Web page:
Highlighting the importance of developing a pipeline of people equipped for jobs in science, technology, engineering and math (STEM) fields, AT&T this year contributed $20,000 to the Northern Virginia Community College (NOVA) Educational Foundation to support STEM-based summer programs for underprivileged high school students.
LaTara Harris, AT&T’s regional director for External Affairs, on June 29 joined NOVA President Scott Ralls; Alexandria Math, Science and Engineering Dean Chad Knights; Alexandria Provost Annette Haggray; STEMinar Coordinator Charles Britt; and Scott Price, Regional Director of the Office of Sen. Mark Warner, to announce the contribution and meet with students working on a lab project during the Cybersecurity Summer Institute at NOVA-Alexandria.
Britt explained that AT&T’s contribution supports two summer STEM-based programs that will provide underserved high school students with hands-on lab experiences, guest speakers and group projects. The goal of the STEM-based programs is to increase the participants’ interests in cybersecurity and other STEM-related careers. The key partners for the summer programs are NOVA SySTEMic Solutions, Fairfax County Public Schools and Urban Alliance.
“Minorities and women make up less than 10 and 29 of the information security workforce and overall STEM workforce, respectively,” Britt said. “Thanks to this AT&T grant, NOVA is able to further expand its efforts to develop a diverse and highly-skilled technology workforce by offering a hands-on summer enrichment experience in cybersecurity and STEM for 60 Fairfax County high school students.”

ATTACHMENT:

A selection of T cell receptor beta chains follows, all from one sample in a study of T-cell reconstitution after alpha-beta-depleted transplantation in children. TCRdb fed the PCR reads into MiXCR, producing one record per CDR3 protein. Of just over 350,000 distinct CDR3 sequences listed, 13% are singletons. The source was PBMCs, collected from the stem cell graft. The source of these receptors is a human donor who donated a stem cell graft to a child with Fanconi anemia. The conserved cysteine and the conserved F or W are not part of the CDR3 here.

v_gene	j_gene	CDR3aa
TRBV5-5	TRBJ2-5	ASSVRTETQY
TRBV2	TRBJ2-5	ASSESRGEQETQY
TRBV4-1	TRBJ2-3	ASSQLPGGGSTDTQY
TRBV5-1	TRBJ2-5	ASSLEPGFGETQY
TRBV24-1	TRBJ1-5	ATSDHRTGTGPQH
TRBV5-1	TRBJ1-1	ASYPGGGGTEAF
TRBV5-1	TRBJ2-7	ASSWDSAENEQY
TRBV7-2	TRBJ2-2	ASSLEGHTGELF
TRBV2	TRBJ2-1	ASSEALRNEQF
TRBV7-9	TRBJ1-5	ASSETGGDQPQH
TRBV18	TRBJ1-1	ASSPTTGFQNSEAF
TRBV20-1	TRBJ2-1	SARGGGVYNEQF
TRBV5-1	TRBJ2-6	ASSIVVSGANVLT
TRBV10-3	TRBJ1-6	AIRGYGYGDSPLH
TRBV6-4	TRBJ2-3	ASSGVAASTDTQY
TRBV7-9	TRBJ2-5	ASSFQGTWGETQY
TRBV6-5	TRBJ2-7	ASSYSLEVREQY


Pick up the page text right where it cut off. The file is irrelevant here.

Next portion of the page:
The Cybersecurity Summer Institute ran from June 26-30, and the second program – STEM Summer Institute – will begin July 6.
NOVA President Scott Ralls explained to the students that there are employers all over the D.C. metro area who are waiting for their success in the cybersecurity and IT fields.
“If you look just in this region, this is by far the hottest cybersecurity job market in the country. Approximately a third of all the cybersecurity jobs available last year were between Baltimore and the Northern Virginia areas. Half of those were in Northern Virginia,” Ralls said. “If you decide cybersecurity is what you want to pursue in the future, you may never have to worry about a job. We also hope that if you’re enjoying this camp and the faculty here, we hope you’ll consider NOVA because we have one of the fastest growing cybersecurity programs in the country.”
Scott Price, regional director of the Office of Sen. Mark Warner, explained that government agencies are in need of highly-trained cybersecurity experts, while Harris explained that the skills students are learning in STEM camps are timely and very important in today’s workforce. Price and Harris also advised the students to monitor their online and social presence because when vetting potential employees in the cybersecurity field, agencies often research candidates and how they use social media.
Also in attendance during the presentation were Northern VA Community College Educational Foundation Executive Director John Ruffino and Vice President of Institutional Advancement Elizabeth Weatherly.
The NVCC Educational Foundation, Inc. was established in 1979 to raise private financial support to augment programs and existing services to attract funds to develop new courses and programs. Funds are used to provide various types of support including scholarships, faculty development, program support and capital needs. The Foundation supports more than 500 scholarships and a range of academic programs throughout the college's six campuses and Extended Learning Institute.
Read more about the event and check out photos from the announcement here.
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